Steve Reich’s exploration of rhythm and phase take on special meaning in the age of ubiquitous electronic instruments. What started with clapping, with pianos and marimbas, and tape loops doubles now as a way of thinking about machine rhythm, too. Hearing Reich on Game Boys here isn’t just a novelty. It feels like a real re-instrumentation – Wendy Carlos’ Switched on Bach approach for the Mario Bros. generation. Listen & watch (it’s all live):

Some specs:

Piano Phase. The original Reich score comes from 1967. It’s a transcription in the opposite direction – the first attempt by Reich to take phasing effects from tape loops (saying “it’s gonna rain” or “come out to show them”) on a live performance on acoustic instruments.

Game Boy micro. A tiny Game Boy from 2005. It’s roughly similar to the Game Boy Advance (SP) in specs. But since it’s able to run cartridges, it can use —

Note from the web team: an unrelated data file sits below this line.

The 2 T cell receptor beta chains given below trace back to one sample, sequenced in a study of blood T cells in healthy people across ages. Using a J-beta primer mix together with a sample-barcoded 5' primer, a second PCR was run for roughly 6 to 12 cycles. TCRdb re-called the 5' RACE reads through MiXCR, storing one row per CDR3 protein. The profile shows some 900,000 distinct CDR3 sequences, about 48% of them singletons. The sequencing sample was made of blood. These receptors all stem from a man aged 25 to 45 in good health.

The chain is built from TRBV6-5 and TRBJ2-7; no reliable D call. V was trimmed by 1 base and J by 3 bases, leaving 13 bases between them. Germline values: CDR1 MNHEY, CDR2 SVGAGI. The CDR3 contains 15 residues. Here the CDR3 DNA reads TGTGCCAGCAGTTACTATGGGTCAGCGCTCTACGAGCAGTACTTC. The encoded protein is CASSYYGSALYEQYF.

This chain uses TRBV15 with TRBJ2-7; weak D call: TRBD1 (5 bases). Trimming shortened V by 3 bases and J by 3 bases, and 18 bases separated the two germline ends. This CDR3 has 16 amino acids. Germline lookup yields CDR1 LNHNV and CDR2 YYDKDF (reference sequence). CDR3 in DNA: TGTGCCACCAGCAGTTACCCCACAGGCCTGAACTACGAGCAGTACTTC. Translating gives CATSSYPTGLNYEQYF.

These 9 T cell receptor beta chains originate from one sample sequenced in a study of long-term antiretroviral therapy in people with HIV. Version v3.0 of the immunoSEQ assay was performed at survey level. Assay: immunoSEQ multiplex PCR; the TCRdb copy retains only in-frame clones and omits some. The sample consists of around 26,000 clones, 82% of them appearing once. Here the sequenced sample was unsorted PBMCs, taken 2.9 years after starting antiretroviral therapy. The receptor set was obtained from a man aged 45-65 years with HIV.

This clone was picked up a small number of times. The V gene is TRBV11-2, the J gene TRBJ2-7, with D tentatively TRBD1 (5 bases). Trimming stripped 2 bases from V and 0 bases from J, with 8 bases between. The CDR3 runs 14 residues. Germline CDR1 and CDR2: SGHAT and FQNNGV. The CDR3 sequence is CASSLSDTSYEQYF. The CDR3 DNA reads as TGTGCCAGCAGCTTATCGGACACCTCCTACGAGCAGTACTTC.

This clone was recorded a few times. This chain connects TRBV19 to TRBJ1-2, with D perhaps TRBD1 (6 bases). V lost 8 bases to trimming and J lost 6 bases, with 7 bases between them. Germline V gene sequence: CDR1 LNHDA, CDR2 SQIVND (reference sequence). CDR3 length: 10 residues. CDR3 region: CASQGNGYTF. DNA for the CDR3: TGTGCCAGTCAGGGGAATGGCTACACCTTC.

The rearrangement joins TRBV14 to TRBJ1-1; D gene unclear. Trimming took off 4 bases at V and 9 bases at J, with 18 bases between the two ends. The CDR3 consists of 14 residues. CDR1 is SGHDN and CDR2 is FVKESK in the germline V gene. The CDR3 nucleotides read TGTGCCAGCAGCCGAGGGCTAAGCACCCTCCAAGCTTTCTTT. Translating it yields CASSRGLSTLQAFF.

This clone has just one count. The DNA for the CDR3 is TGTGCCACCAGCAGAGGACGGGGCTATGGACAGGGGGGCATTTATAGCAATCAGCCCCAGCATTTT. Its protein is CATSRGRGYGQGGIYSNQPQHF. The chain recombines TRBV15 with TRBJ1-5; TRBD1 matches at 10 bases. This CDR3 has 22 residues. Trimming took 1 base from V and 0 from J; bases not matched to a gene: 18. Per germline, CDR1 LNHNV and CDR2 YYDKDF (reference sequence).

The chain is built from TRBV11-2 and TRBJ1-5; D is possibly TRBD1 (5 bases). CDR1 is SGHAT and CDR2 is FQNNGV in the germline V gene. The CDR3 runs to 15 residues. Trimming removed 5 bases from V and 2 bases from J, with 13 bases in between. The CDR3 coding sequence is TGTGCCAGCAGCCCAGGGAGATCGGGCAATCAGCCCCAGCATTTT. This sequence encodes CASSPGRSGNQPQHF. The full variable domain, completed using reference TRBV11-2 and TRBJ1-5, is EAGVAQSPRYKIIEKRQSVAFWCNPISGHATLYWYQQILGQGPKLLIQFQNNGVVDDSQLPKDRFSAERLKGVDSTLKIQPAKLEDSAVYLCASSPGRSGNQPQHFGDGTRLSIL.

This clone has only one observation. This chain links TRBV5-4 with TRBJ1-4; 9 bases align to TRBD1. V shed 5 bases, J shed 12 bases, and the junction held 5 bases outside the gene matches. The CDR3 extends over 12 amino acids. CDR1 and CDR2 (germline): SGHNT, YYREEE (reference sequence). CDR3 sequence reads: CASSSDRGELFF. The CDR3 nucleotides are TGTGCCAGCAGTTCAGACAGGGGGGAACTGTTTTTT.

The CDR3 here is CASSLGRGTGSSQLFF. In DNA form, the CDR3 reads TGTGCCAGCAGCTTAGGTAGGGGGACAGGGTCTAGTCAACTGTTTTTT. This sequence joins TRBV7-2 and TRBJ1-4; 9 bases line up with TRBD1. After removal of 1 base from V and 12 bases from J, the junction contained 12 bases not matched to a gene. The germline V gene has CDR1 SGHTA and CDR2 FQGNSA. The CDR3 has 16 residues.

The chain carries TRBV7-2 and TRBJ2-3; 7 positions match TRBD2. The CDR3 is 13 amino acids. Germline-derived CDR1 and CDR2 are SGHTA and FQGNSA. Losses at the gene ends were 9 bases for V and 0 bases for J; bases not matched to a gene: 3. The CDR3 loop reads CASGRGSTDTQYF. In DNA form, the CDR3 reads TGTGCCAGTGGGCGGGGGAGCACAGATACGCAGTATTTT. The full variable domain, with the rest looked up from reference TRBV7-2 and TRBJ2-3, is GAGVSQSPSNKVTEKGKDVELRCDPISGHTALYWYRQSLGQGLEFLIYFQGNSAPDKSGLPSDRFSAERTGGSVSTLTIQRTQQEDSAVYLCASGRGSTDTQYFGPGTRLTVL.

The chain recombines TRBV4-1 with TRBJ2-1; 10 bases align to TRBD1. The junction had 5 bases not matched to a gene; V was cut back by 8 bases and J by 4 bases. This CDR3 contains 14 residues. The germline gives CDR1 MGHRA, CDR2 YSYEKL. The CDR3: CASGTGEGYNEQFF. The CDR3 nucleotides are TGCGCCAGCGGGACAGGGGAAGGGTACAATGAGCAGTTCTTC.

Nanoloop. Specifically, Nanoloop 2. I always admired Nanoloop as it isn’t another “tracker,” exactly – it’s a sequencing instrument imagined specifically for the Nintendo platform.

And this is another production of Pselodux, aka one Rob Curulli, whose wonderful music on live little automata we enjoyed earlier this week.

He’s got a tour on the way, which I suppose means for anyone who wants to listen, he’s gonna come out to show them.

And more on Bandcamp:

  • PaulDavisTheFirst

    he’s gonna come out to show them.

    bravo, sir!

  • PaulDavisTheFirst

    It is simultaneously amazing and yet utterly predictable that this rather simple performance methodology ends up generating the exact same musical/auditory effects as the piano (or marimba) version. Quite wonderful.

    If you like re-instrumentations of Reich, and have never checked out “Shift (From the music of Steve Reich)” by Chris Hughes, then do so ASAP.

  • LLCoolJeans

    dope, thanks for sharing

  • ImHereToDisqus

    I’d rather hear it actually played live with instruments, though a TB303 could sound nice. This to me sounds like a silly toy.